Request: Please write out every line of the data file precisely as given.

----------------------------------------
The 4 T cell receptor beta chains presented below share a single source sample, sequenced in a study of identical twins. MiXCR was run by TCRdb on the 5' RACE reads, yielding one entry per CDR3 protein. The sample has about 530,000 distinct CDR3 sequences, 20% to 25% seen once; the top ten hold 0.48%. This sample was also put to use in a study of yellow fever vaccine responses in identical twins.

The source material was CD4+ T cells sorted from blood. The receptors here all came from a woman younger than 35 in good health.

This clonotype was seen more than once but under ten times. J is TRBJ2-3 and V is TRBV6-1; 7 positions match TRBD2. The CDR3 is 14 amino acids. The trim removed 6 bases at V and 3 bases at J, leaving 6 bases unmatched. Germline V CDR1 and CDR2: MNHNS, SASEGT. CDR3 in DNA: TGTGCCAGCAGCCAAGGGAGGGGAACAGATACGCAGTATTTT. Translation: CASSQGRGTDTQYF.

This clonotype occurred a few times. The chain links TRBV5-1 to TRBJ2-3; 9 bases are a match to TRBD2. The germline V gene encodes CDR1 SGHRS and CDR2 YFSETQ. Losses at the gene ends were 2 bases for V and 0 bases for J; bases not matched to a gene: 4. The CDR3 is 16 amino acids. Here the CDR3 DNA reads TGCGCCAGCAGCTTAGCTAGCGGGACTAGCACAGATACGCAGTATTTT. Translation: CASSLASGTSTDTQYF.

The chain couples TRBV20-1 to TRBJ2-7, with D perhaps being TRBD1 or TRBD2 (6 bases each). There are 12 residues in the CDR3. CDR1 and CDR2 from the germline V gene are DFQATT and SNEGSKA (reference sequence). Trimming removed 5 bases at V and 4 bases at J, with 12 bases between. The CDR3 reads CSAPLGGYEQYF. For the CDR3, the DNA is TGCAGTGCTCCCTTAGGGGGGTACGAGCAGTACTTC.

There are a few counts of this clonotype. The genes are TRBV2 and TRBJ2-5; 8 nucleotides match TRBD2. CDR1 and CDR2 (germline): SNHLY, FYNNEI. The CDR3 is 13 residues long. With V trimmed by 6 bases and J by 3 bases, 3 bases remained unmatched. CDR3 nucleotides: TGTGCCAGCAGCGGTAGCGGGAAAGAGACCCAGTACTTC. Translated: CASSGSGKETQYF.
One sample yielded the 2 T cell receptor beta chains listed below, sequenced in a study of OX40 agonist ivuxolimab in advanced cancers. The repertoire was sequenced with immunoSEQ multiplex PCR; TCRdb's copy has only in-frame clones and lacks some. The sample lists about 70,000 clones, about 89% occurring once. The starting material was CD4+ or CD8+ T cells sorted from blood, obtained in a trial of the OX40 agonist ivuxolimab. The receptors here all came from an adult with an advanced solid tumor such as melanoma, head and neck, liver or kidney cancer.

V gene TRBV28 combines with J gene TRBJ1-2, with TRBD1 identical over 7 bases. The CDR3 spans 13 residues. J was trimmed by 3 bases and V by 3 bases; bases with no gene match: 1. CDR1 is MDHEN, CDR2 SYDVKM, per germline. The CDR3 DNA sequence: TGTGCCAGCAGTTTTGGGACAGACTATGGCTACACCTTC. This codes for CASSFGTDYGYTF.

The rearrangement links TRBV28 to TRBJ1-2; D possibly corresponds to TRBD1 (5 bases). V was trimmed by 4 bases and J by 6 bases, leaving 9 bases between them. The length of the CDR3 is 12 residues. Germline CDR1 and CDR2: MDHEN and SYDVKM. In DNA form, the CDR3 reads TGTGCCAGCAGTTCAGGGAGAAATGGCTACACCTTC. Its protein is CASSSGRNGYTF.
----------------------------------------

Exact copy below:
The 4 T cell receptor beta chains presented below share a single source sample, sequenced in a study of identical twins. MiXCR was run by TCRdb on the 5' RACE reads, yielding one entry per CDR3 protein. The sample has about 530,000 distinct CDR3 sequences, 20% to 25% seen once; the top ten hold 0.48%. This sample was also put to use in a study of yellow fever vaccine responses in identical twins.

The source material was CD4+ T cells sorted from blood. The receptors here all came from a woman younger than 35 in good health.

This clonotype was seen more than once but under ten times. J is TRBJ2-3 and V is TRBV6-1; 7 positions match TRBD2. The CDR3 is 14 amino acids. The trim removed 6 bases at V and 3 bases at J, leaving 6 bases unmatched. Germline V CDR1 and CDR2: MNHNS, SASEGT. CDR3 in DNA: TGTGCCAGCAGCCAAGGGAGGGGAACAGATACGCAGTATTTT. Translation: CASSQGRGTDTQYF.

This clonotype occurred a few times. The chain links TRBV5-1 to TRBJ2-3; 9 bases are a match to TRBD2. The germline V gene encodes CDR1 SGHRS and CDR2 YFSETQ. Losses at the gene ends were 2 bases for V and 0 bases for J; bases not matched to a gene: 4. The CDR3 is 16 amino acids. Here the CDR3 DNA reads TGCGCCAGCAGCTTAGCTAGCGGGACTAGCACAGATACGCAGTATTTT. Translation: CASSLASGTSTDTQYF.

The chain couples TRBV20-1 to TRBJ2-7, with D perhaps being TRBD1 or TRBD2 (6 bases each). There are 12 residues in the CDR3. CDR1 and CDR2 from the germline V gene are DFQATT and SNEGSKA (reference sequence). Trimming removed 5 bases at V and 4 bases at J, with 12 bases between. The CDR3 reads CSAPLGGYEQYF. For the CDR3, the DNA is TGCAGTGCTCCCTTAGGGGGGTACGAGCAGTACTTC.

There are a few counts of this clonotype. The genes are TRBV2 and TRBJ2-5; 8 nucleotides match TRBD2. CDR1 and CDR2 (germline): SNHLY, FYNNEI. The CDR3 is 13 residues long. With V trimmed by 6 bases and J by 3 bases, 3 bases remained unmatched. CDR3 nucleotides: TGTGCCAGCAGCGGTAGCGGGAAAGAGACCCAGTACTTC. Translated: CASSGSGKETQYF.
One sample yielded the 2 T cell receptor beta chains listed below, sequenced in a study of OX40 agonist ivuxolimab in advanced cancers. The repertoire was sequenced with immunoSEQ multiplex PCR; TCRdb's copy has only in-frame clones and lacks some. The sample lists about 70,000 clones, about 89% occurring once. The starting material was CD4+ or CD8+ T cells sorted from blood, obtained in a trial of the OX40 agonist ivuxolimab. The receptors here all came from an adult with an advanced solid tumor such as melanoma, head and neck, liver or kidney cancer.

V gene TRBV28 combines with J gene TRBJ1-2, with TRBD1 identical over 7 bases. The CDR3 spans 13 residues. J was trimmed by 3 bases and V by 3 bases; bases with no gene match: 1. CDR1 is MDHEN, CDR2 SYDVKM, per germline. The CDR3 DNA sequence: TGTGCCAGCAGTTTTGGGACAGACTATGGCTACACCTTC. This codes for CASSFGTDYGYTF.

The rearrangement links TRBV28 to TRBJ1-2; D possibly corresponds to TRBD1 (5 bases). V was trimmed by 4 bases and J by 6 bases, leaving 9 bases between them. The length of the CDR3 is 12 residues. Germline CDR1 and CDR2: MDHEN and SYDVKM. In DNA form, the CDR3 reads TGTGCCAGCAGTTCAGGGAGAAATGGCTACACCTTC. Its protein is CASSSGRNGYTF.